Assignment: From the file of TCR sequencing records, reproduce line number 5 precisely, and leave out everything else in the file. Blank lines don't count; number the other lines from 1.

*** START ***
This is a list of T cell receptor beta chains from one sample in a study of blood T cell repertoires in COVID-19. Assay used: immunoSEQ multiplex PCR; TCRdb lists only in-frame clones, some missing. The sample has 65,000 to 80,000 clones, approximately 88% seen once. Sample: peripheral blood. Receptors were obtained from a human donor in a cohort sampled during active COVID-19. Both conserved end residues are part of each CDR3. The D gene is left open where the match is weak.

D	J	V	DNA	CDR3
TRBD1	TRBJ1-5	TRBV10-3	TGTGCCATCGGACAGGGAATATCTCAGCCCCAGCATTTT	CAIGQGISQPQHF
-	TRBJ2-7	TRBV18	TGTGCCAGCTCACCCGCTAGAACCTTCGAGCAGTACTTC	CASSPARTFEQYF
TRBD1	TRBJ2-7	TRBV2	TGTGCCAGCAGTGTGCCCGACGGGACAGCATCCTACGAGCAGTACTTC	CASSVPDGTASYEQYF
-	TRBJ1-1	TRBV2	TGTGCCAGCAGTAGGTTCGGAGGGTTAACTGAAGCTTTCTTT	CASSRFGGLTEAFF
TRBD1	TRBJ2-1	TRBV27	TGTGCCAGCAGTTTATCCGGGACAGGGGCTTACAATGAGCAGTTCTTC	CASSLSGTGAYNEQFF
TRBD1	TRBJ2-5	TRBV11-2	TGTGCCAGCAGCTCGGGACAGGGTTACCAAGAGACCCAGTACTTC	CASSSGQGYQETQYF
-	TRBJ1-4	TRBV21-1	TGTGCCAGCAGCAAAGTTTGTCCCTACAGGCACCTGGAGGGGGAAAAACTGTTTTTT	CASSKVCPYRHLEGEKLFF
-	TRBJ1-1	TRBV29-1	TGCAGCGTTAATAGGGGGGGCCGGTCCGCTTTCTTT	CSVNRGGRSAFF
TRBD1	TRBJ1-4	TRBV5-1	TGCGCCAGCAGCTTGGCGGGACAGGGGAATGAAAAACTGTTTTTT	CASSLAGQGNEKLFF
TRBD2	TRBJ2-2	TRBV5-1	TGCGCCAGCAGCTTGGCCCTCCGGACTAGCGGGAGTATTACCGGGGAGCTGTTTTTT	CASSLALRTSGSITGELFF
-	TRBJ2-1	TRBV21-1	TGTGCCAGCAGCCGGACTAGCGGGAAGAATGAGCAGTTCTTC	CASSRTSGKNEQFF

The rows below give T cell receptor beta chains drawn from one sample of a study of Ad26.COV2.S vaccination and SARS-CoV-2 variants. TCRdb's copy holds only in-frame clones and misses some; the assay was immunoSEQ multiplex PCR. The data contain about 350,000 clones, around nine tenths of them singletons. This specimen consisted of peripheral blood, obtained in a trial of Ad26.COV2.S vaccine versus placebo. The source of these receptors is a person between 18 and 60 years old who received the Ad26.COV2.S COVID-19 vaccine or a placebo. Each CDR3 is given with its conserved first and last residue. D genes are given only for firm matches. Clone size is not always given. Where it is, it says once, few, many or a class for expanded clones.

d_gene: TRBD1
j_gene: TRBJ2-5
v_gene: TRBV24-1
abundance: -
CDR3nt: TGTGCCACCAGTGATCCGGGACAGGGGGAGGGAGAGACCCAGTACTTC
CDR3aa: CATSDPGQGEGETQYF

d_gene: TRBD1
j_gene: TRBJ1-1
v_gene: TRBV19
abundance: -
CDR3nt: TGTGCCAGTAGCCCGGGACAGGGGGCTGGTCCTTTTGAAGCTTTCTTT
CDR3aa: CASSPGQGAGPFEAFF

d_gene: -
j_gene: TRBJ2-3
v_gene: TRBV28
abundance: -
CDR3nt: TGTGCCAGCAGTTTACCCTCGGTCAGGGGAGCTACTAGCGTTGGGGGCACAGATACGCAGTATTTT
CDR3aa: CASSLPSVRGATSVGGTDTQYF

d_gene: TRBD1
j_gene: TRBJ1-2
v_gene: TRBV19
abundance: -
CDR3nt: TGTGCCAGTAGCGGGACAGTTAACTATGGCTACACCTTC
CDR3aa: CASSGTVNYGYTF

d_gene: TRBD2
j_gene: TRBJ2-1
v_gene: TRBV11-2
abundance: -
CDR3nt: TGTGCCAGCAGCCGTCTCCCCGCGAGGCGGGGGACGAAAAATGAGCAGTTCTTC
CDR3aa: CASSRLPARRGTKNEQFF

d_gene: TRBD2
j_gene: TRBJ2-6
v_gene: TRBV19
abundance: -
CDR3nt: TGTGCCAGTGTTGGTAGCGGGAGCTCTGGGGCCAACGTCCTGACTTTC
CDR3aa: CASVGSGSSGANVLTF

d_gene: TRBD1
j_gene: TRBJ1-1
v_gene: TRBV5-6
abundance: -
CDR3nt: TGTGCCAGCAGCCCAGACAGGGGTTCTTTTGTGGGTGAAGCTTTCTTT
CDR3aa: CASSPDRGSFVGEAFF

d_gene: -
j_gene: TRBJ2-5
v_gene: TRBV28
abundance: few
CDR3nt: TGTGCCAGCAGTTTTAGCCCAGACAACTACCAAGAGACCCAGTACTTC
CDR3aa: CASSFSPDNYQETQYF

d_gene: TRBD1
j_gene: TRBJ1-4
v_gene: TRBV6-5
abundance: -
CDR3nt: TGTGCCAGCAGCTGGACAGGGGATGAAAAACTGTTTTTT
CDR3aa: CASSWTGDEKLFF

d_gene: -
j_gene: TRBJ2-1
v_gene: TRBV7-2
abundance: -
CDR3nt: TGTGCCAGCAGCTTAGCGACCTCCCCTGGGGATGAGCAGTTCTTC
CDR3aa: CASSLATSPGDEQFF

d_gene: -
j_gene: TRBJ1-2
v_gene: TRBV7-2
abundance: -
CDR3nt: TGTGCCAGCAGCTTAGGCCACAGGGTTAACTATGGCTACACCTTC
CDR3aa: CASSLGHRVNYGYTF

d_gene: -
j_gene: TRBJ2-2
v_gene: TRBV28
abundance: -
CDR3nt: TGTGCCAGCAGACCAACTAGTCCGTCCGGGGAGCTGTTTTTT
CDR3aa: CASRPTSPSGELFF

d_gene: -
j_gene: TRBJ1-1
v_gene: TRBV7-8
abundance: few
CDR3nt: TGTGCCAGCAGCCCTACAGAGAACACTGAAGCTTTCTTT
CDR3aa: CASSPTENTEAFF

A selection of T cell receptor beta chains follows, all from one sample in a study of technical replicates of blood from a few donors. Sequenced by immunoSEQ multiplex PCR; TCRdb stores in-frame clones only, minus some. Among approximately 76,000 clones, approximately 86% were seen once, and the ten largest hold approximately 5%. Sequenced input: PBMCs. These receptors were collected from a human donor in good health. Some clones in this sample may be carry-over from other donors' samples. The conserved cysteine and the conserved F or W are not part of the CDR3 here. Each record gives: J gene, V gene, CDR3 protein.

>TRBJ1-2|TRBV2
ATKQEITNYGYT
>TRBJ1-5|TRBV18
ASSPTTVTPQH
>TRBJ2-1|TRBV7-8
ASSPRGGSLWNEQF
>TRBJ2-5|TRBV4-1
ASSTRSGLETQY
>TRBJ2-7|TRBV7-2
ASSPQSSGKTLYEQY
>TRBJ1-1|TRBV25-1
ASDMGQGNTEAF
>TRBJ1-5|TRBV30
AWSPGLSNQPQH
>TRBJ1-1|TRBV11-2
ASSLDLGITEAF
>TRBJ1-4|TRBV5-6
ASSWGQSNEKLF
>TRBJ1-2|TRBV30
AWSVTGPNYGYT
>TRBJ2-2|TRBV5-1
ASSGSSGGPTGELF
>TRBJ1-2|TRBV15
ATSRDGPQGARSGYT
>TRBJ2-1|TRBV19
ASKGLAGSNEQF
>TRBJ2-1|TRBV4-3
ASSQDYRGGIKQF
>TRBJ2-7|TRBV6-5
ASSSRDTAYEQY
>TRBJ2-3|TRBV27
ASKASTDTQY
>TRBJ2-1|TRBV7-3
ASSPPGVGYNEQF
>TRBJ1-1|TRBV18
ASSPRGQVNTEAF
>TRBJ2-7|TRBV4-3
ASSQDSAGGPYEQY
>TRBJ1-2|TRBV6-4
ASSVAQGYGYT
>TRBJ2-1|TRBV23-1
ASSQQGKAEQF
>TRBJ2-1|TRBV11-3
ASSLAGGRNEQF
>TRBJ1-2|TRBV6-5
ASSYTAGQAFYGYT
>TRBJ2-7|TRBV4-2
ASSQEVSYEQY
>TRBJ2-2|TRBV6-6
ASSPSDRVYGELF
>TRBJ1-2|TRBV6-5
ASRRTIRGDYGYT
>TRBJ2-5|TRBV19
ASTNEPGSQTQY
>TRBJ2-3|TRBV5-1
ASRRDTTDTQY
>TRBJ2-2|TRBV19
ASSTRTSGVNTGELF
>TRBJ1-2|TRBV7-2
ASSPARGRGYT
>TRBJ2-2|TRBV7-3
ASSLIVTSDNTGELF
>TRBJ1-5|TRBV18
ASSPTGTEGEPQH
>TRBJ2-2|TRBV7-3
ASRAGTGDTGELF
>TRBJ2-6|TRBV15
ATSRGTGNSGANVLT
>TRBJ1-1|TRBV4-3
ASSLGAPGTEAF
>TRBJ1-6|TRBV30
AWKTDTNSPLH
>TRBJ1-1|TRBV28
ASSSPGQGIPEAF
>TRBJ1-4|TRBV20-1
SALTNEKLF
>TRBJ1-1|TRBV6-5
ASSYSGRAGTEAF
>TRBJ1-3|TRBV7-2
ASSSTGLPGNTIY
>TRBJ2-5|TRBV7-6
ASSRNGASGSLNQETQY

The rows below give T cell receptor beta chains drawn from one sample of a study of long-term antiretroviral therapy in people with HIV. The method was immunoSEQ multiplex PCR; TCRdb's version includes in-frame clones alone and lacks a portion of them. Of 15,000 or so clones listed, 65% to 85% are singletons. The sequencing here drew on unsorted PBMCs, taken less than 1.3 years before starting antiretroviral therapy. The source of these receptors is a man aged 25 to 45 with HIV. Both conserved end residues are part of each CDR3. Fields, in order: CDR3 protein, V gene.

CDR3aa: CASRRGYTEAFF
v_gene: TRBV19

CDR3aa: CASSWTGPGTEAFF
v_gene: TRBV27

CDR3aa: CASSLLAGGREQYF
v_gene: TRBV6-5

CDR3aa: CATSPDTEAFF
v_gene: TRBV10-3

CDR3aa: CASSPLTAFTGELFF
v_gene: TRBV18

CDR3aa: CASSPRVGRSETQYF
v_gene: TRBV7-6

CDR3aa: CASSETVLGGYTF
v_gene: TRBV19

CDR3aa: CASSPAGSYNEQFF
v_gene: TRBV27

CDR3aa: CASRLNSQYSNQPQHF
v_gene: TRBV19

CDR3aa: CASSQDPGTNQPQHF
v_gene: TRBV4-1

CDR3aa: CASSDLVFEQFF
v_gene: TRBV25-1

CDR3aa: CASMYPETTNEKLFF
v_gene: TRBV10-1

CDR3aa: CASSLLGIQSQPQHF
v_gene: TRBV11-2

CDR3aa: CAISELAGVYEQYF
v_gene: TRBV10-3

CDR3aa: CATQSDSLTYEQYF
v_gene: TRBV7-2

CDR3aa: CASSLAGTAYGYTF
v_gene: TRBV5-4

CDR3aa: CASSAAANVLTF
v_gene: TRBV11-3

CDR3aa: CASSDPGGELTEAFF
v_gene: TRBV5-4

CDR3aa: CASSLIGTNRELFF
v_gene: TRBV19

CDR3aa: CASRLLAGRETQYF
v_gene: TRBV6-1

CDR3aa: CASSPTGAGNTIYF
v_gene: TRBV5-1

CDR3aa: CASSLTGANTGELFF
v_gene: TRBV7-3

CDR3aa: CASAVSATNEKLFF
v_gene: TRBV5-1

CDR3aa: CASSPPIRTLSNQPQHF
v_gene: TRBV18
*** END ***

TRBD1	TRBJ2-7	TRBV2	TGTGCCAGCAGTGTGCCCGACGGGACAGCATCCTACGAGCAGTACTTC	CASSVPDGTASYEQYF